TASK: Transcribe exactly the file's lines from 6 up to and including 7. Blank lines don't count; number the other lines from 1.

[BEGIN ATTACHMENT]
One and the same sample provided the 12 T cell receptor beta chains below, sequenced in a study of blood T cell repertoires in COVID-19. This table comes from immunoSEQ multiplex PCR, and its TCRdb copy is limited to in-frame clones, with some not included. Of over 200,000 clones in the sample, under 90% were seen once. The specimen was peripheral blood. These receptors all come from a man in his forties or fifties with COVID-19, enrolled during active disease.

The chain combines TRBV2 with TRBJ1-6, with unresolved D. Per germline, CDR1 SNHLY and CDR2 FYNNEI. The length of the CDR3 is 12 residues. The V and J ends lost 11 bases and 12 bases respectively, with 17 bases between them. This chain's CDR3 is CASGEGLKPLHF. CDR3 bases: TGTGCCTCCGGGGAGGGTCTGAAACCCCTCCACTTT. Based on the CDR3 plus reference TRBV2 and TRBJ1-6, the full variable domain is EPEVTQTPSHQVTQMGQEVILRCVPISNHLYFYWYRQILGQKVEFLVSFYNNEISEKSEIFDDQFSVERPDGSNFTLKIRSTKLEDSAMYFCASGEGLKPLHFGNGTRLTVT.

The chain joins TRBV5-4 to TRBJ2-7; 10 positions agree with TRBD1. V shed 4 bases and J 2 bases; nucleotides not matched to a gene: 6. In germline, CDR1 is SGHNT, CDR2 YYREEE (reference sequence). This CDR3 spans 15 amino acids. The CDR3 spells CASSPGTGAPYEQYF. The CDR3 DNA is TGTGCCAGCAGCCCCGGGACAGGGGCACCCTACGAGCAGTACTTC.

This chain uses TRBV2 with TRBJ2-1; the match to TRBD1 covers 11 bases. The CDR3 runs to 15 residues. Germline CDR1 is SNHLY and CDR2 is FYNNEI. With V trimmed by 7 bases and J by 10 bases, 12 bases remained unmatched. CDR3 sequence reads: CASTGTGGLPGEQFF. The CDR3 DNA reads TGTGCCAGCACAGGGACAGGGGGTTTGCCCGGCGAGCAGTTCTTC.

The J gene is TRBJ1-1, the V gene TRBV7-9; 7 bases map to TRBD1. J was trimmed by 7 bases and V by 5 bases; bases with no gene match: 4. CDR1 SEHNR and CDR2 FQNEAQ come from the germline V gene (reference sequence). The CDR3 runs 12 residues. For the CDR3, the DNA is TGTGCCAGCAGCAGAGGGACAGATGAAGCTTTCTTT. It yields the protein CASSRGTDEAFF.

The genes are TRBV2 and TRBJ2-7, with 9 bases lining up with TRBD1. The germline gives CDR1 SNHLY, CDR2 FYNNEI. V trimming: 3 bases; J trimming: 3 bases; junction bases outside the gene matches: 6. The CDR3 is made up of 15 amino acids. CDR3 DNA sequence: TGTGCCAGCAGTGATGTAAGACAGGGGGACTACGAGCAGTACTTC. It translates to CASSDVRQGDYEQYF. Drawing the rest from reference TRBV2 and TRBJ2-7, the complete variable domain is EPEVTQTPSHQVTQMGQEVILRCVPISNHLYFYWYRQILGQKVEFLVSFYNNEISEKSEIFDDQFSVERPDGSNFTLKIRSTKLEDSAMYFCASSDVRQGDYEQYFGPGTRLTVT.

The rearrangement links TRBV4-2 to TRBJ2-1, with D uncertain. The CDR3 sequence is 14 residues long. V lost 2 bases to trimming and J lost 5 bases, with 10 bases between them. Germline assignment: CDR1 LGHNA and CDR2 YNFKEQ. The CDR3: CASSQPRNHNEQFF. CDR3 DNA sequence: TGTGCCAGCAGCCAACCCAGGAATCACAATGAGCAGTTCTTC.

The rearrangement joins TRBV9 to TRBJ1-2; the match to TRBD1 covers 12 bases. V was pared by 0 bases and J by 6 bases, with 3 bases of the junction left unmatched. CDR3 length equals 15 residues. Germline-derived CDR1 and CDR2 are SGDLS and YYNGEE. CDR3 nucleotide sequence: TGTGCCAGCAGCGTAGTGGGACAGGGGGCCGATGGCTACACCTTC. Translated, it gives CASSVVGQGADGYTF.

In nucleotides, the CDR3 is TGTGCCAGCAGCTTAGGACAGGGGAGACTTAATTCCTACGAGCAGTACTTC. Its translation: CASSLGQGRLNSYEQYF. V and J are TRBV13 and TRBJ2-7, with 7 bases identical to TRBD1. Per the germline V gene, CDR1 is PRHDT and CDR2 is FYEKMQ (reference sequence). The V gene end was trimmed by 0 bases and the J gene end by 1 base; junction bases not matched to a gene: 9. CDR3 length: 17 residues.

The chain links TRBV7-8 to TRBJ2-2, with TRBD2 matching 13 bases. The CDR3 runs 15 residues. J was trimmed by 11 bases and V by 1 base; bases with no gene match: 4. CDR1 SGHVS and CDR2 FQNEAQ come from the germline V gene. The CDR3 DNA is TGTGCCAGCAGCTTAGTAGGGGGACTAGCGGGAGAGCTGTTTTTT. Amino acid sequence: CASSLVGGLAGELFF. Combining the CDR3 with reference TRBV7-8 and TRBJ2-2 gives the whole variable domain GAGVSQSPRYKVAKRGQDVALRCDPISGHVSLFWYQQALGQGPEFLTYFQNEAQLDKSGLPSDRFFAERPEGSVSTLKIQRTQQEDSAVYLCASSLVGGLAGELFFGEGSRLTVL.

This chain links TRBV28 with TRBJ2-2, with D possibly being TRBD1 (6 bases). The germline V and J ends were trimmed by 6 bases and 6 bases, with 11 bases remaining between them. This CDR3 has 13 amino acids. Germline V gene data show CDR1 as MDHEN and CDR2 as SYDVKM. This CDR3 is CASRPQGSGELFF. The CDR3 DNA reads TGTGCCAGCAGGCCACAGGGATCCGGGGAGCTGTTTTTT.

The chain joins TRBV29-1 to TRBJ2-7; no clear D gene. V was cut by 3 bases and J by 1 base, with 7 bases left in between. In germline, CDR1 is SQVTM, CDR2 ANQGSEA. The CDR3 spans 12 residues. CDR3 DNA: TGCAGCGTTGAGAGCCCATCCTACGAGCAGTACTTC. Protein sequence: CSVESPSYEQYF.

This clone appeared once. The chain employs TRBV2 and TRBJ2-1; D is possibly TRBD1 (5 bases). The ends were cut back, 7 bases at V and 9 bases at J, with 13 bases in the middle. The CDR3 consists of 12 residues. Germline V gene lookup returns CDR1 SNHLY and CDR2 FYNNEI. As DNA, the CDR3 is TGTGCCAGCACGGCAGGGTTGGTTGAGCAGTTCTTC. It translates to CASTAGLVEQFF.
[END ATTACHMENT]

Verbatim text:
The genes are TRBV2 and TRBJ2-7, with 9 bases lining up with TRBD1. The germline gives CDR1 SNHLY, CDR2 FYNNEI. V trimming: 3 bases; J trimming: 3 bases; junction bases outside the gene matches: 6. The CDR3 is made up of 15 amino acids. CDR3 DNA sequence: TGTGCCAGCAGTGATGTAAGACAGGGGGACTACGAGCAGTACTTC. It translates to CASSDVRQGDYEQYF. Drawing the rest from reference TRBV2 and TRBJ2-7, the complete variable domain is EPEVTQTPSHQVTQMGQEVILRCVPISNHLYFYWYRQILGQKVEFLVSFYNNEISEKSEIFDDQFSVERPDGSNFTLKIRSTKLEDSAMYFCASSDVRQGDYEQYFGPGTRLTVT.

The rearrangement links TRBV4-2 to TRBJ2-1, with D uncertain. The CDR3 sequence is 14 residues long. V lost 2 bases to trimming and J lost 5 bases, with 10 bases between them. Germline assignment: CDR1 LGHNA and CDR2 YNFKEQ. The CDR3: CASSQPRNHNEQFF. CDR3 DNA sequence: TGTGCCAGCAGCCAACCCAGGAATCACAATGAGCAGTTCTTC.